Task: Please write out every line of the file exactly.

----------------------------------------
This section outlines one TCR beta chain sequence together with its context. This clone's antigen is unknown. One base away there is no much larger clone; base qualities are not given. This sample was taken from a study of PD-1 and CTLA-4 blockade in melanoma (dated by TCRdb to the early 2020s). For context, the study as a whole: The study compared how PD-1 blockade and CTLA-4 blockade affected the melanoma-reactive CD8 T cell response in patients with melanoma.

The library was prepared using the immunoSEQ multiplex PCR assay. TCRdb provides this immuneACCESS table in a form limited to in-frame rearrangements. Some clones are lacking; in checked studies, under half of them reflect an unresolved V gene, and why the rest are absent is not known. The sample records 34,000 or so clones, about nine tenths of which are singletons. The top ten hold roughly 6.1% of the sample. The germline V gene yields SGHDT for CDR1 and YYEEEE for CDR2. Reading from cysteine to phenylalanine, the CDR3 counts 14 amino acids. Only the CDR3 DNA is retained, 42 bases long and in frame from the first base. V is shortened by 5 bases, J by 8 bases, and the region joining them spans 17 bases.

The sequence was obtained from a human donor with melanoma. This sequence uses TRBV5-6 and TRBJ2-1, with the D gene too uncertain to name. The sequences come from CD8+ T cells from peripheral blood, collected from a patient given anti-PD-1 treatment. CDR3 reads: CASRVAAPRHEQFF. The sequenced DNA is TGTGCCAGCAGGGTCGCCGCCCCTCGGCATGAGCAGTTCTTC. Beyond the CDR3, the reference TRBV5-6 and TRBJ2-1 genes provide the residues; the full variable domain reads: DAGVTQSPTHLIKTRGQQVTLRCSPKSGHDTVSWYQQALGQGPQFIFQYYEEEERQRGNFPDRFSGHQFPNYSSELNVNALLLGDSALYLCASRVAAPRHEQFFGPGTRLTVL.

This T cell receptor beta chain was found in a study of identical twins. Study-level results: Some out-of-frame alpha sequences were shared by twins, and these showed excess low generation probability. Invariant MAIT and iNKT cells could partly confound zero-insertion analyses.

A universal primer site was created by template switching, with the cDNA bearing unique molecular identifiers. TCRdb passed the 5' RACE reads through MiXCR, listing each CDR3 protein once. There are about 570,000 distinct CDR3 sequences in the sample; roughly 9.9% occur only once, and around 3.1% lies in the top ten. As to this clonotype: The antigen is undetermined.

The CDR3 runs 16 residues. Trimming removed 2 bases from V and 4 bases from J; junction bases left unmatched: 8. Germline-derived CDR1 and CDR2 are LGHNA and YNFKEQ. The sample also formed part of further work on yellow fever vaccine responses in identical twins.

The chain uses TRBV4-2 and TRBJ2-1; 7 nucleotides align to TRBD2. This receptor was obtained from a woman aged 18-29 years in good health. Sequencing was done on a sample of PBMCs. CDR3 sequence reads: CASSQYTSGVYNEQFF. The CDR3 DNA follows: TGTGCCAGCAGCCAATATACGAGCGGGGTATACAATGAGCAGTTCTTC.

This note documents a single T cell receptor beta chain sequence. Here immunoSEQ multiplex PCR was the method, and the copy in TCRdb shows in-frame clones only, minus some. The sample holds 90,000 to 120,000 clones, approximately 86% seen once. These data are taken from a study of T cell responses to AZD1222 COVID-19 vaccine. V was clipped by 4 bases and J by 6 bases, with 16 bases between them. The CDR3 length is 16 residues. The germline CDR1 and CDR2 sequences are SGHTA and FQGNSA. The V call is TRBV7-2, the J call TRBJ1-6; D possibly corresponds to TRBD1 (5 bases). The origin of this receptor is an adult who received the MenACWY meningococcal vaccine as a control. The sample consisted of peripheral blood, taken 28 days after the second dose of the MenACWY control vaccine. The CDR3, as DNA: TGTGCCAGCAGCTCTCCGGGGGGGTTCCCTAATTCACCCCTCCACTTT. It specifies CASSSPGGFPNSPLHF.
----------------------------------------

This section outlines one TCR beta chain sequence together with its context. This clone's antigen is unknown. One base away there is no much larger clone; base qualities are not given. This sample was taken from a study of PD-1 and CTLA-4 blockade in melanoma (dated by TCRdb to the early 2020s). For context, the study as a whole: The study compared how PD-1 blockade and CTLA-4 blockade affected the melanoma-reactive CD8 T cell response in patients with melanoma.

The library was prepared using the immunoSEQ multiplex PCR assay. TCRdb provides this immuneACCESS table in a form limited to in-frame rearrangements. Some clones are lacking; in checked studies, under half of them reflect an unresolved V gene, and why the rest are absent is not known. The sample records 34,000 or so clones, about nine tenths of which are singletons. The top ten hold roughly 6.1% of the sample. The germline V gene yields SGHDT for CDR1 and YYEEEE for CDR2. Reading from cysteine to phenylalanine, the CDR3 counts 14 amino acids. Only the CDR3 DNA is retained, 42 bases long and in frame from the first base. V is shortened by 5 bases, J by 8 bases, and the region joining them spans 17 bases.

The sequence was obtained from a human donor with melanoma. This sequence uses TRBV5-6 and TRBJ2-1, with the D gene too uncertain to name. The sequences come from CD8+ T cells from peripheral blood, collected from a patient given anti-PD-1 treatment. CDR3 reads: CASRVAAPRHEQFF. The sequenced DNA is TGTGCCAGCAGGGTCGCCGCCCCTCGGCATGAGCAGTTCTTC. Beyond the CDR3, the reference TRBV5-6 and TRBJ2-1 genes provide the residues; the full variable domain reads: DAGVTQSPTHLIKTRGQQVTLRCSPKSGHDTVSWYQQALGQGPQFIFQYYEEEERQRGNFPDRFSGHQFPNYSSELNVNALLLGDSALYLCASRVAAPRHEQFFGPGTRLTVL.

This T cell receptor beta chain was found in a study of identical twins. Study-level results: Some out-of-frame alpha sequences were shared by twins, and these showed excess low generation probability. Invariant MAIT and iNKT cells could partly confound zero-insertion analyses.

A universal primer site was created by template switching, with the cDNA bearing unique molecular identifiers. TCRdb passed the 5' RACE reads through MiXCR, listing each CDR3 protein once. There are about 570,000 distinct CDR3 sequences in the sample; roughly 9.9% occur only once, and around 3.1% lies in the top ten. As to this clonotype: The antigen is undetermined.

The CDR3 runs 16 residues. Trimming removed 2 bases from V and 4 bases from J; junction bases left unmatched: 8. Germline-derived CDR1 and CDR2 are LGHNA and YNFKEQ. The sample also formed part of further work on yellow fever vaccine responses in identical twins.

The chain uses TRBV4-2 and TRBJ2-1; 7 nucleotides align to TRBD2. This receptor was obtained from a woman aged 18-29 years in good health. Sequencing was done on a sample of PBMCs. CDR3 sequence reads: CASSQYTSGVYNEQFF. The CDR3 DNA follows: TGTGCCAGCAGCCAATATACGAGCGGGGTATACAATGAGCAGTTCTTC.

This note documents a single T cell receptor beta chain sequence. Here immunoSEQ multiplex PCR was the method, and the copy in TCRdb shows in-frame clones only, minus some. The sample holds 90,000 to 120,000 clones, approximately 86% seen once. These data are taken from a study of T cell responses to AZD1222 COVID-19 vaccine. V was clipped by 4 bases and J by 6 bases, with 16 bases between them. The CDR3 length is 16 residues. The germline CDR1 and CDR2 sequences are SGHTA and FQGNSA. The V call is TRBV7-2, the J call TRBJ1-6; D possibly corresponds to TRBD1 (5 bases). The origin of this receptor is an adult who received the MenACWY meningococcal vaccine as a control. The sample consisted of peripheral blood, taken 28 days after the second dose of the MenACWY control vaccine. The CDR3, as DNA: TGTGCCAGCAGCTCTCCGGGGGGGTTCCCTAATTCACCCCTCCACTTT. It specifies CASSSPGGFPNSPLHF.